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  • Gwyneth Blackwell

Advance Directives?

When we are young, I.E. in our 50's, we still think we may be impervious to needing any documents that would deal with our care if we became incompetent. I have worked in long term care for over 23 years now, and have seen people from their 30's on to their 50's who have had incidents that have made them incapable of making healthcare decisions. It's beyond tragic and sad, and of course devastating to the family.

When my husband and I went to France two years ago, we panicked, because we had no advance directives. (Shame on me, who knows first hand how important these documents are). We quickly called our attorney and drafted wills, advance directives, who would take our teenage twins, etc and got our ducks in a row.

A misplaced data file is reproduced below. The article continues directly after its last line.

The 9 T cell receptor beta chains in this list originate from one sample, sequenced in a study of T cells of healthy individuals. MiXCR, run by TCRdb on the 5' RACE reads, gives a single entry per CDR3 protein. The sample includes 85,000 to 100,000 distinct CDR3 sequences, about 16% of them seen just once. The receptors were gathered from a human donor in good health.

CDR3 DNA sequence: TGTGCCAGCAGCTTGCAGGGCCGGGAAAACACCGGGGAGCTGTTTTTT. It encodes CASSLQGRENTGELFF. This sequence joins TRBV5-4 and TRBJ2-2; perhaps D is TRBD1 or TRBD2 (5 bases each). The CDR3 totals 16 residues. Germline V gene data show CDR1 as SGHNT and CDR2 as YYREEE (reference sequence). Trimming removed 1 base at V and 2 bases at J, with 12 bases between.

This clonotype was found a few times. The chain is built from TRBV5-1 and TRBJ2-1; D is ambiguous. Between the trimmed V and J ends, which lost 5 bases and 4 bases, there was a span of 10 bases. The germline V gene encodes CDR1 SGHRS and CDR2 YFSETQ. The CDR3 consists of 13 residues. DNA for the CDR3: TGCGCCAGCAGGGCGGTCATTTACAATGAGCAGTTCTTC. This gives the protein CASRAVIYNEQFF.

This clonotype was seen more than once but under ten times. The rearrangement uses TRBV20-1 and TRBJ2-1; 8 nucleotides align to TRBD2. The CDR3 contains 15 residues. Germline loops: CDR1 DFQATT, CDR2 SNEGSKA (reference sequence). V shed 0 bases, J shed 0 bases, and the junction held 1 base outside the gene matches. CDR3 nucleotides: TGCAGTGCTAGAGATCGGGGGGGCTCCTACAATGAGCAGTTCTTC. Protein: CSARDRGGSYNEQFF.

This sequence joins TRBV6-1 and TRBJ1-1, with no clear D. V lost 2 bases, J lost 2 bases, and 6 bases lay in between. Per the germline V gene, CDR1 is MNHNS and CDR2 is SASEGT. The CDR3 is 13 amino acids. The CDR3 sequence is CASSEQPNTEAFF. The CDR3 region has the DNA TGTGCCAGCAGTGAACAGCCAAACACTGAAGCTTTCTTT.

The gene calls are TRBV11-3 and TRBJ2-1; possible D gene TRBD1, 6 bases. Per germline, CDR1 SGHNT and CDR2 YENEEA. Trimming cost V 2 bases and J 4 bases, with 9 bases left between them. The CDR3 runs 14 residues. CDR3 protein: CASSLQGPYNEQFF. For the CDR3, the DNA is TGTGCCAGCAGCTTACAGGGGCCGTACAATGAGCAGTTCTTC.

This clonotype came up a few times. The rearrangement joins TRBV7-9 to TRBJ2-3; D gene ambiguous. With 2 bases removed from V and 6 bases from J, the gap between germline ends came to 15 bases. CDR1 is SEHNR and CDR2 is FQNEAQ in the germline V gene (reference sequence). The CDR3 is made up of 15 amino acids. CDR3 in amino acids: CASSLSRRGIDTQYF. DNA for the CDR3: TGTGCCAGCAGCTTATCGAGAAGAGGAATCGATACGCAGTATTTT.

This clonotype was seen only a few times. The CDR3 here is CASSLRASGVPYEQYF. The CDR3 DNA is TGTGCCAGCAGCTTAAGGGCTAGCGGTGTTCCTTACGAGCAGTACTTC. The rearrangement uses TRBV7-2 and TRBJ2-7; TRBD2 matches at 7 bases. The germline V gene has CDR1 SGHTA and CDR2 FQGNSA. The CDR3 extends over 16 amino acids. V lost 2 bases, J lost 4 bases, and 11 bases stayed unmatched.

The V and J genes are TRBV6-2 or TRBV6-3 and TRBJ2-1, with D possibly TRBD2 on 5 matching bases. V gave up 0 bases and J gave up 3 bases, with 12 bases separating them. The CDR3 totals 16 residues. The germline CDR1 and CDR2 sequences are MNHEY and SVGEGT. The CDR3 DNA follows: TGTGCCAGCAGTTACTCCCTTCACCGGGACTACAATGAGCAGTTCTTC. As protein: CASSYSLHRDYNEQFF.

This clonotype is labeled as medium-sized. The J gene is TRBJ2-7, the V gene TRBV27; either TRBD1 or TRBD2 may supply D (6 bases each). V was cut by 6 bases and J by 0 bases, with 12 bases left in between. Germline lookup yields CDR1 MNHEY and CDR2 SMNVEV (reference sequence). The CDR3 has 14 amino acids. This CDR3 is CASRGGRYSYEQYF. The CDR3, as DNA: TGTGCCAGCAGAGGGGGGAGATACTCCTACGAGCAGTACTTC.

We, who are in the long term care industry often counsel our clients on the importance of such documents, but we don't listen to our own advice.

Drafting Advance Directives often doesn't mean obtaining legal counsel, which can cost monies. However, I recommend retaining a good elder care attorney to draft important documents to cover you in case of the unimaginable. Having a Health Care Proxy is the most easy way to go, with no cost to the individual. Naming people who will have your wishes followed if you can't voice them is often the best way to go.

However, if your and your family have investments, monies, 401 K, 529 etc accounts, it is so important to have an over seer of your accounts so the funds you have saved for are directed to those to whom they were set up.

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